I grew up in a world of either/or choices. You could either like the Dallas Cowboys or the Houston Oilers, the Longhorns or the Aggies, Dr. Pepper or Coke, but you could not like both. You could like Mexican food, or you could move from Texas to somewhere far far away.  

In the church world it wasn’t much different.  It seemed you had to make a choice: You could be traditional or you could be contemporary. You could use screens or use hymnals. You could preach sermon series or you could preach books of the bible verse by verse. You could have pews or chairs, jeans or slacks, ties or tee shirts.  

We’ve even gone so far as to invent a few new words: You can be an attractional church or you can be a missional church.  You could be the gathered church or the scattered church. You could be seeker-sensitive or not. But you couldn’t be both.  

I think we need a new model. I think we need to be passionate about making an impact, not just making our model work. And frankly, I don’t think there is a pastor in the world who doesn’t want to make an impact. 

But the question remains: Is your church using every tool it has to move forward the mission?  

As a worship pastor - as someone responsible for our Sunday gatherings - I humbly ask: Is your Sunday gathering embarrassing your mission or empowering your mission? Because what I’ve learned over the last 7 years is simple: In a collegiate church plant, attractional is missional.  

An attractional gathering can provide the muscle for your missional movement. A mighty weapon in the hand of a collegiate church planter is a compelling gathering, or to say it another way: Good luck being missional if you don’t have a place to gather that is attractional.  

Now before you get mad, let me explain why I’m confident saying that. College students love to gather. They are looking for places to get together to meet people; they flock to concerts and movies and house parties. Can you imagine a college experience without gatherings? No. Because it wouldn’t be one.  

There’s a principle in the church growth world called the 80% rule. It says that when a church auditorium nears 80% capacity, you’re packed, additional growth will be limited, and additional service times (or a larger auditorium) should be developed.  

Church growth experts say no one else will come after 80%. College students say, “I don’t want to come until you reach 80% capacity.”  

They love to gather.  

College students love going to a sold out performance. They love restaurants that always have a wait time. When the quality of experience is high enough, people do not mind sharing it with many other people. Crowd density creates energy. Why wouldn’t you want an attractional gathering? 

Gathering is integral to the life of a student. Music is integral to the life of a student. Communication is integral to the life of a student. Art is integral. Calling is integral. Purpose is integral. And all of these areas are represented in the local church gathering.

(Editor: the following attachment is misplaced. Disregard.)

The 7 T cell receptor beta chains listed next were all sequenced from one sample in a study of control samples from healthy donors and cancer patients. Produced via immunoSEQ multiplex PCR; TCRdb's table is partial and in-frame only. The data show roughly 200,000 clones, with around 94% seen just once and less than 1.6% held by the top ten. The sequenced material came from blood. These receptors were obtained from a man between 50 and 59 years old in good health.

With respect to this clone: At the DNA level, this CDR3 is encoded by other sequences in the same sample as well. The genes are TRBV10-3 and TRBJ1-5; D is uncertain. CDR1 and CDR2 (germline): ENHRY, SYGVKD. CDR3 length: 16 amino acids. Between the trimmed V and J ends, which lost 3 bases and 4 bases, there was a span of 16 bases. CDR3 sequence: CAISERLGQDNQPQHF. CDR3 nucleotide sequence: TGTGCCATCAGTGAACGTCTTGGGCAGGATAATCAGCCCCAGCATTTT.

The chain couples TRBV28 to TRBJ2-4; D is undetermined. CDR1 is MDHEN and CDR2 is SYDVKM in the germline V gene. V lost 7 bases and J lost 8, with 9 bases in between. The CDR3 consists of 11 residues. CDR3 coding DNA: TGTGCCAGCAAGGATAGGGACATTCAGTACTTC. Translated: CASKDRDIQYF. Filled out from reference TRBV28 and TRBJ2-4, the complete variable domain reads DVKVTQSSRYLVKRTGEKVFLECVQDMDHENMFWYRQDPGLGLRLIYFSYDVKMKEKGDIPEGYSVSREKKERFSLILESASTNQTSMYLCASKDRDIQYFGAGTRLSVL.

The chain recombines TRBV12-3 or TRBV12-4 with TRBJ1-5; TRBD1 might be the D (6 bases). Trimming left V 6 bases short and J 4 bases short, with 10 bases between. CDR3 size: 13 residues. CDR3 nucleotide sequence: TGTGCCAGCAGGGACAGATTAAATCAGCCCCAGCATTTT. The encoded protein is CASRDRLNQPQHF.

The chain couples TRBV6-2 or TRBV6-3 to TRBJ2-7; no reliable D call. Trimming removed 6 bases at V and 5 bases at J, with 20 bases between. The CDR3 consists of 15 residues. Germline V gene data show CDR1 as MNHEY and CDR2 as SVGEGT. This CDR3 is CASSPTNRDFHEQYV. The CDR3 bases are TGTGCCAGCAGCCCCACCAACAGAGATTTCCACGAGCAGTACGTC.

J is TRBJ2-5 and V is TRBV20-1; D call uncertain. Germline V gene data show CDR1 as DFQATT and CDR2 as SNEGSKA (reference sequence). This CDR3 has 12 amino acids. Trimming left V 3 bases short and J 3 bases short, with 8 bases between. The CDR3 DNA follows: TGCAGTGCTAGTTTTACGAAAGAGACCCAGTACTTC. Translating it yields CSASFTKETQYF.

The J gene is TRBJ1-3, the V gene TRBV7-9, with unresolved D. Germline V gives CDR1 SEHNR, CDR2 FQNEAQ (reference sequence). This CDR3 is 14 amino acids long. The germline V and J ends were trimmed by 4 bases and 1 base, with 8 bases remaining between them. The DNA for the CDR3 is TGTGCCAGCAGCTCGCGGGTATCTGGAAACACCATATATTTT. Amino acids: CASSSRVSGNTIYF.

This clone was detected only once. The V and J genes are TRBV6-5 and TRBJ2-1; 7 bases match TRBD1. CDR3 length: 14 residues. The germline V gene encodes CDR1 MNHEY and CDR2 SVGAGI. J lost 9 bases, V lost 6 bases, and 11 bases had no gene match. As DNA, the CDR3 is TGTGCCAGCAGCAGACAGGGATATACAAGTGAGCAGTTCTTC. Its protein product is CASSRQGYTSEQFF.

So, our best shot at reaching these 21 million college students is a gathering – a high quality, well-designed gathering with good music (yes, good music - one of the Resonate bands won a local battle of the bands contest and got to open for Snoop Dogg – crazy right?). Our best shot is a gathering with good preaching and good coffee, filled with externally focused people living in compelling community – this is a highly effective tool to attract college students to your mission.  

We should attract more and more people to our gatherings, and then invite them to be sent out as disciples who make disciples in community.

The message is simple: We need to be as attractional as humanly possible one day a week and as missional as humanly possible every other day of the week. 

We have to be both. We have to leverage one inside the other.  

As author Mike Breen says, “Scattering is the cake and gathering is the icing in the life of the church. We’ve become a fat church from eating a lot of icing. But don’t throw out the icing! Cake just never tastes quite as well without it.”

We need to understand that if the worship service is our primary place of mission, we’ve already lost the battle. But if we don’t use the worship service as a place of mission we will lose the battle soon enough.  

Now I know, some of you aren’t excited about what I’m saying. I know a lot of you go to bed on Saturday night dreading Sunday, not dreaming about Sunday.  

But I believe with everything in me that the Lord wants to start a movement of collegiate churches that reach this generation by being both attractional and missional.  

The local church is what God is using to reach the world for Christ. May those local churches be filled with leaders who take seriously the Sunday gathering. And when I say attractional, I don’t mean shallow and shiny. I mean authentic and deep. I mean gatherings filled with people who are emotional in worship, tremble at the teaching of the word, and attract the masses, and who then walk out of those doors on Sunday to take on the world.  

Lost people will say, “Surely God was in their midst.“